“The Repair the World Moishe House project will be a tremendous addition to our growing network. We are extremely excited about the opportunity to create a Moishe House that will have a deep focus on promoting community service,” said David Cygielman, Moishe House’s CEO. “We have been working with Repair the World for more than a year to strengthen our service-oriented program offerings at Moishe Houses around the globe. The opening of the Repair the World Moishe House represents the next step in our partnership, cementing our commitment to providing high-quality Tikkun Olam opportunities to Jewish young adults.”

“In our work building a generation of young Jews committed to service, the Repair the World Moishe Houses will play a critical role in inspiring young adults to make a commitment to promoting service, giving residents and their peers an excellent opportunity to make a difference in their local communities,” said Repair the World’s CEO, Jon Rosenberg. “We’re excited about this expanded partnership and its potential to see real impact on the ground,” said Rosenberg.

ABOUT Moishe House

Moishe House provides meaningful Jewish experiences for young adults by supporting leaders in their twenties as they create vibrant, home-based Jewish communities. The organization has pioneered a creative and cost-effective model where three to five resident volunteer leaders create a home that becomes a hub of Jewish life for the young adult community. Moishe House has global reach and impact through its network of 45 houses in 13 countries, across North & South America, Europe, the Former Soviet Union, South Africa, and China. In 2011, Moishe House hosted nearly 2,900 programs for more than 53,000 participants. For additional information, visit

ABOUT Repair the World

Repair the World is a national nonprofit organization that mobilizes Jewish Americans to address the world’s most pressing issues through volunteering.  Headquartered in New York City, we connect individuals with meaningful service opportunities to help their local, national and global communities, and enable individuals and organizations to run effective programs rooted in Jewish values. For more information, visit Follow us on Twitter @RepairtheWorld.


Jen Kraus Rosen, Moishe House / 980.225.7667 / [email protected]

Dara Lehon, Repair the World / 646.695.2700*18 / [email protected]

PRESS RELEASE: Repair the World Releases First-Ever Journal on Jewish Service-Learning

– Experts Reveal Insights into Emerging Field –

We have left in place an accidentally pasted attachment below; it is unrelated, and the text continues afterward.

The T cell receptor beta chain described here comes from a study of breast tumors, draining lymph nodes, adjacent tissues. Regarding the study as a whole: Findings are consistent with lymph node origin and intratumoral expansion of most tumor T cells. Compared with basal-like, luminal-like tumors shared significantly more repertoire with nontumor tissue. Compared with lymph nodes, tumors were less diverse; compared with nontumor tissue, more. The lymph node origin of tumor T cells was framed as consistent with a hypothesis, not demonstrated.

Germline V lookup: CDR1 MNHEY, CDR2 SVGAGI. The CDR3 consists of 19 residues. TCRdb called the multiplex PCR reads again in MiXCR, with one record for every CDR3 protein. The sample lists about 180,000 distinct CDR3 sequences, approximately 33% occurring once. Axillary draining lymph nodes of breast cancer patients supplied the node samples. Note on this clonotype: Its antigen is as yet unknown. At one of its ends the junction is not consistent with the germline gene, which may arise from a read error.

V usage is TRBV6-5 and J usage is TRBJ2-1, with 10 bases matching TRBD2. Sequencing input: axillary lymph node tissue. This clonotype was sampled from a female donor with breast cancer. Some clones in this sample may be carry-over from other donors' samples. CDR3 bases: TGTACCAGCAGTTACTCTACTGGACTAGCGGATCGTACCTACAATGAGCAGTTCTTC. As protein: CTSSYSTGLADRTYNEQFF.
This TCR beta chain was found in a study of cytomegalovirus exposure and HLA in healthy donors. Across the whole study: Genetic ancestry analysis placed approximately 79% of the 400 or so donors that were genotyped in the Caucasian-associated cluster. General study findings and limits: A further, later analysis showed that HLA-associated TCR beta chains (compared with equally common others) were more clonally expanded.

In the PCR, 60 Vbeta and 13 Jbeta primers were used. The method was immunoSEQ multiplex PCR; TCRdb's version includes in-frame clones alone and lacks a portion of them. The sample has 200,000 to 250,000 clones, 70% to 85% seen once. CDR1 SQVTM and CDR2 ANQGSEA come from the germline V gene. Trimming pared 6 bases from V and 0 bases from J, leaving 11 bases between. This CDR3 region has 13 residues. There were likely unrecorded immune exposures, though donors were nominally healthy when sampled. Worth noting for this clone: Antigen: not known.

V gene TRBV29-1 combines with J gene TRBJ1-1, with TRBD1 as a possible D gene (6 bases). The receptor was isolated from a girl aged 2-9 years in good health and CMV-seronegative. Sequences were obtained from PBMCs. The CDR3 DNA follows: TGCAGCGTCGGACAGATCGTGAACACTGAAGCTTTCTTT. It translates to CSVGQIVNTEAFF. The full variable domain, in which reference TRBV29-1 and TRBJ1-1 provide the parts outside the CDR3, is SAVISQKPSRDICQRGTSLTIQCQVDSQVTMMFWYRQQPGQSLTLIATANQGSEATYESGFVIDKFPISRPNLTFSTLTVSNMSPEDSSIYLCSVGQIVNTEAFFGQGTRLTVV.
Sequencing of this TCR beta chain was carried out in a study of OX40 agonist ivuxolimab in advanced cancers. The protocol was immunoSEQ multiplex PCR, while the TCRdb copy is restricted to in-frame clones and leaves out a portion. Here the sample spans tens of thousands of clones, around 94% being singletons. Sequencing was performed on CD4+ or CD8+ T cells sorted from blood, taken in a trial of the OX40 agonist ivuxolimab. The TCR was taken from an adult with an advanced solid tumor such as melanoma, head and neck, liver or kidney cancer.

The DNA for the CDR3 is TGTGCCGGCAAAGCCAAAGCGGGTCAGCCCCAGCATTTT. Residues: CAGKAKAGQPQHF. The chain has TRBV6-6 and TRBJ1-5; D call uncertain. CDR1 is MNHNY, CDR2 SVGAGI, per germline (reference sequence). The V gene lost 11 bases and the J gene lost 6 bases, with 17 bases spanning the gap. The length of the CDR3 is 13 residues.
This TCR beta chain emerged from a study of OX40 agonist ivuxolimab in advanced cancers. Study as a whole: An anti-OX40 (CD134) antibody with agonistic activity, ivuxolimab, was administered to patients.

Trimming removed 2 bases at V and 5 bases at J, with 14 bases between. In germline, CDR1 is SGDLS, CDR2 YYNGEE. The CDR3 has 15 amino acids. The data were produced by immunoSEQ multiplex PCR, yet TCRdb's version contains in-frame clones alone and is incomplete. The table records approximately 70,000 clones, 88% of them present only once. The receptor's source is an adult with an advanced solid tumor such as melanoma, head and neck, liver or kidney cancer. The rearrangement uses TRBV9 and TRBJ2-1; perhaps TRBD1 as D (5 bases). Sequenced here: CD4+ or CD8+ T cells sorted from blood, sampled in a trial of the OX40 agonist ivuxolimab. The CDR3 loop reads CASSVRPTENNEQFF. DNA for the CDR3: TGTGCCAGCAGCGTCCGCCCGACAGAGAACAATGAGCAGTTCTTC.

MARCH 20, 2012 NEW YORK, NY – Repair the World and the Jewish Communal Service Association today released “People of the Book, Community of Action: Exploring Jewish-service-learning,” the first-ever issue of the Journal of Jewish Communal Service dedicated to Jewish service-learning (JSL). The creation of this landmark publication, which includes articles from experts in Jewish service-learning and from organizations such as American Jewish World Service, American Jewish Joint Distribution Committee, the Jewish Agency for Israel, focuses on trends and best practices for the JSL field. It marks Repair’s continued commitment to the growing the JSL field and aiding the professionals who work in it.

Jewish service-learning combines direct service that responds to real community needs with learning and time for reflection on why that service represents a Jewish value. The new Journal provides background on the field and the relationship between Jewish identity and Jewish service-learning. It also tackles topics such as the cost and value of Jewish service-learning, the creation of a “service people,” the integration of Jewish learning and service, and the state of service in Israel. The Journal also highlights the impact of JSL on the communities its volunteers serve, on participants performing the service, and on the Jewish community at large.

“To succeed, JSL service must be authentic, it must support the needs of the community being served, and it must effectively align its learning program to the work itself. At best, it can help build connections between and among participants, and enhance their long-term commitments to service,” said Jon Rosenberg, CEO of Repair the World. “We hope the Journal will help deepen and broaden the knowledge about Jewish service-learning in the Jewish community and breed best practices.”

Repair the World has been studying the Jewish service-learning (JSL) field since it was founded in 2009 and fostering its growth by providing grants, technical assistance, leadership, support for educators and conducting research and evaluation to inform the field’s development. In 2010-2011, Repair the World released several reports including The Worth of What They Do: The Impact of Short-Term Immersive Jewish Service-Learning on Host Communities–An Exploratory Study, Volunteering + Values: A Repair the World Report on Jewish Young Adults, and Year 2: Refining the Pedagogy of the Group Leadership Training Institute for Immersive Jewish Service Program Leaders. 

Journal Highlights include:

  • From Service-Learning to Service-Activism: What Teach for America Can Teach the Jewish Service Movement, Aaron Dorfman, American Jewish World Service
  • Dual Benefits, Dual Challenges: The Theory and Practice of Integrating Community Impact and Participant Development in Jewish Service-Learning Experiences, Max Klau, City Year and Dana Talmi, Yahel
  • A Judaism that Matters: Creating Integrated Service Learning Communities, Lisa Exler, American Jewish World Service and Jill Jacobs, Rabbis for Human Rights
  • If We Build It, They Will Come: A Case for Developing the Field of Jewish Service-Learning in Israel, Dyonna Ginsburg, The Jewish Agency for Israel
  • Making Meaning: Emerging Adults and Service, Beth Cousens, Imagine Jewish Education